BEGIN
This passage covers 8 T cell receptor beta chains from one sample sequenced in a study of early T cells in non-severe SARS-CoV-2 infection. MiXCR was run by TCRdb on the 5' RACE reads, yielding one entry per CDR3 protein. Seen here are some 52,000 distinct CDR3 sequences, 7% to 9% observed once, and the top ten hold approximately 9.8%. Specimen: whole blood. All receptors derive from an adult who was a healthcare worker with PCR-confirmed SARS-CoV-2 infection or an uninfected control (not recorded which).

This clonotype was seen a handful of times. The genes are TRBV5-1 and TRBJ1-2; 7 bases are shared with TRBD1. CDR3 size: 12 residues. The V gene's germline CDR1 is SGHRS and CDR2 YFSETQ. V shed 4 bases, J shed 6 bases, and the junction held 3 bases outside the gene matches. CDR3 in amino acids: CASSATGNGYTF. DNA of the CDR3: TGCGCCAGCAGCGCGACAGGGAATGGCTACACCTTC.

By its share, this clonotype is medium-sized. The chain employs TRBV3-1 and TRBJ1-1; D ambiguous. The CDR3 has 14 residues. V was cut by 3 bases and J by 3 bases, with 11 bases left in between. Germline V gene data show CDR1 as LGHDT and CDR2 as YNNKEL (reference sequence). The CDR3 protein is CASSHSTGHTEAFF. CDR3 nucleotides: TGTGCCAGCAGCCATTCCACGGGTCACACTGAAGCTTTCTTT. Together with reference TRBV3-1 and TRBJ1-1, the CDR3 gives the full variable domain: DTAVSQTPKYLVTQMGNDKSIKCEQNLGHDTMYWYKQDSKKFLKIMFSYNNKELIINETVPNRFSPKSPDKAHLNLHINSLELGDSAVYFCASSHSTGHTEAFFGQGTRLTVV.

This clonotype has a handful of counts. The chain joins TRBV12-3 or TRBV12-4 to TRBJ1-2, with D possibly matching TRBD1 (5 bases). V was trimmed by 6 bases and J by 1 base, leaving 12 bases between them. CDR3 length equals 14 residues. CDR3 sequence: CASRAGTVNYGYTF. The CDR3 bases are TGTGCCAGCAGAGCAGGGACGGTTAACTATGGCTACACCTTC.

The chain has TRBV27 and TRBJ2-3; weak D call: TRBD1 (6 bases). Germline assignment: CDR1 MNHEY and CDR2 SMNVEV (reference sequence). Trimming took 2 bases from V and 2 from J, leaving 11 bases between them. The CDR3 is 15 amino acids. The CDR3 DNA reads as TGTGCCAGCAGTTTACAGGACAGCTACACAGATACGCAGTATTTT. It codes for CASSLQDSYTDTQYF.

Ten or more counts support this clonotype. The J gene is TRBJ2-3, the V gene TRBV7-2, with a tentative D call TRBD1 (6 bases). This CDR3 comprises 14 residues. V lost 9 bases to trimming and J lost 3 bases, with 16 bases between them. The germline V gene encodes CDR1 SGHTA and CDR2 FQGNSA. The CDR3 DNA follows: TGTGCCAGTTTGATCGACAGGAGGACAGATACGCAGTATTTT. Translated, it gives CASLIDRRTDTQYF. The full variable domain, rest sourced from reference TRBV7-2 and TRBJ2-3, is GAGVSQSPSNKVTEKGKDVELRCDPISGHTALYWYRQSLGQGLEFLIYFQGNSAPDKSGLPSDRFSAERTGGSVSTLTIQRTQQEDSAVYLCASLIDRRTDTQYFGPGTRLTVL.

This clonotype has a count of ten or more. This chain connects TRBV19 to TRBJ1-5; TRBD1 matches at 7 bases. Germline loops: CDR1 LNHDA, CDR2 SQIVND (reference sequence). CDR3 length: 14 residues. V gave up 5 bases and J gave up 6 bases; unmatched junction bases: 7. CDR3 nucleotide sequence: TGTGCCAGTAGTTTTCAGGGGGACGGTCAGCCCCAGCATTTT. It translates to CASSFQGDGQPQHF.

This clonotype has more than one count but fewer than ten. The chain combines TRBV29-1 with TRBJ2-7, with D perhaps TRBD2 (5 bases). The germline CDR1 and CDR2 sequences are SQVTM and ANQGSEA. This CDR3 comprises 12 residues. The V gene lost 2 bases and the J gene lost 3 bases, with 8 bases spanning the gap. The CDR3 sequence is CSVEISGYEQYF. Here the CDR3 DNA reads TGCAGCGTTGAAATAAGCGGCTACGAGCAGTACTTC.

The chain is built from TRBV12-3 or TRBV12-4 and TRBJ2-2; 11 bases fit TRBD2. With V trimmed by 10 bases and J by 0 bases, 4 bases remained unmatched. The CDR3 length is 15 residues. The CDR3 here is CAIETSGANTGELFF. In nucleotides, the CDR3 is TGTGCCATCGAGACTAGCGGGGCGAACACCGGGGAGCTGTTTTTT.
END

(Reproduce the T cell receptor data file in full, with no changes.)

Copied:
This passage covers 8 T cell receptor beta chains from one sample sequenced in a study of early T cells in non-severe SARS-CoV-2 infection. MiXCR was run by TCRdb on the 5' RACE reads, yielding one entry per CDR3 protein. Seen here are some 52,000 distinct CDR3 sequences, 7% to 9% observed once, and the top ten hold approximately 9.8%. Specimen: whole blood. All receptors derive from an adult who was a healthcare worker with PCR-confirmed SARS-CoV-2 infection or an uninfected control (not recorded which).

This clonotype was seen a handful of times. The genes are TRBV5-1 and TRBJ1-2; 7 bases are shared with TRBD1. CDR3 size: 12 residues. The V gene's germline CDR1 is SGHRS and CDR2 YFSETQ. V shed 4 bases, J shed 6 bases, and the junction held 3 bases outside the gene matches. CDR3 in amino acids: CASSATGNGYTF. DNA of the CDR3: TGCGCCAGCAGCGCGACAGGGAATGGCTACACCTTC.

By its share, this clonotype is medium-sized. The chain employs TRBV3-1 and TRBJ1-1; D ambiguous. The CDR3 has 14 residues. V was cut by 3 bases and J by 3 bases, with 11 bases left in between. Germline V gene data show CDR1 as LGHDT and CDR2 as YNNKEL (reference sequence). The CDR3 protein is CASSHSTGHTEAFF. CDR3 nucleotides: TGTGCCAGCAGCCATTCCACGGGTCACACTGAAGCTTTCTTT. Together with reference TRBV3-1 and TRBJ1-1, the CDR3 gives the full variable domain: DTAVSQTPKYLVTQMGNDKSIKCEQNLGHDTMYWYKQDSKKFLKIMFSYNNKELIINETVPNRFSPKSPDKAHLNLHINSLELGDSAVYFCASSHSTGHTEAFFGQGTRLTVV.

This clonotype has a handful of counts. The chain joins TRBV12-3 or TRBV12-4 to TRBJ1-2, with D possibly matching TRBD1 (5 bases). V was trimmed by 6 bases and J by 1 base, leaving 12 bases between them. CDR3 length equals 14 residues. CDR3 sequence: CASRAGTVNYGYTF. The CDR3 bases are TGTGCCAGCAGAGCAGGGACGGTTAACTATGGCTACACCTTC.

The chain has TRBV27 and TRBJ2-3; weak D call: TRBD1 (6 bases). Germline assignment: CDR1 MNHEY and CDR2 SMNVEV (reference sequence). Trimming took 2 bases from V and 2 from J, leaving 11 bases between them. The CDR3 is 15 amino acids. The CDR3 DNA reads as TGTGCCAGCAGTTTACAGGACAGCTACACAGATACGCAGTATTTT. It codes for CASSLQDSYTDTQYF.

Ten or more counts support this clonotype. The J gene is TRBJ2-3, the V gene TRBV7-2, with a tentative D call TRBD1 (6 bases). This CDR3 comprises 14 residues. V lost 9 bases to trimming and J lost 3 bases, with 16 bases between them. The germline V gene encodes CDR1 SGHTA and CDR2 FQGNSA. The CDR3 DNA follows: TGTGCCAGTTTGATCGACAGGAGGACAGATACGCAGTATTTT. Translated, it gives CASLIDRRTDTQYF. The full variable domain, rest sourced from reference TRBV7-2 and TRBJ2-3, is GAGVSQSPSNKVTEKGKDVELRCDPISGHTALYWYRQSLGQGLEFLIYFQGNSAPDKSGLPSDRFSAERTGGSVSTLTIQRTQQEDSAVYLCASLIDRRTDTQYFGPGTRLTVL.

This clonotype has a count of ten or more. This chain connects TRBV19 to TRBJ1-5; TRBD1 matches at 7 bases. Germline loops: CDR1 LNHDA, CDR2 SQIVND (reference sequence). CDR3 length: 14 residues. V gave up 5 bases and J gave up 6 bases; unmatched junction bases: 7. CDR3 nucleotide sequence: TGTGCCAGTAGTTTTCAGGGGGACGGTCAGCCCCAGCATTTT. It translates to CASSFQGDGQPQHF.

This clonotype has more than one count but fewer than ten. The chain combines TRBV29-1 with TRBJ2-7, with D perhaps TRBD2 (5 bases). The germline CDR1 and CDR2 sequences are SQVTM and ANQGSEA. This CDR3 comprises 12 residues. The V gene lost 2 bases and the J gene lost 3 bases, with 8 bases spanning the gap. The CDR3 sequence is CSVEISGYEQYF. Here the CDR3 DNA reads TGCAGCGTTGAAATAAGCGGCTACGAGCAGTACTTC.

The chain is built from TRBV12-3 or TRBV12-4 and TRBJ2-2; 11 bases fit TRBD2. With V trimmed by 10 bases and J by 0 bases, 4 bases remained unmatched. The CDR3 length is 15 residues. The CDR3 here is CAIETSGANTGELFF. In nucleotides, the CDR3 is TGTGCCATCGAGACTAGCGGGGCGAACACCGGGGAGCTGTTTTTT.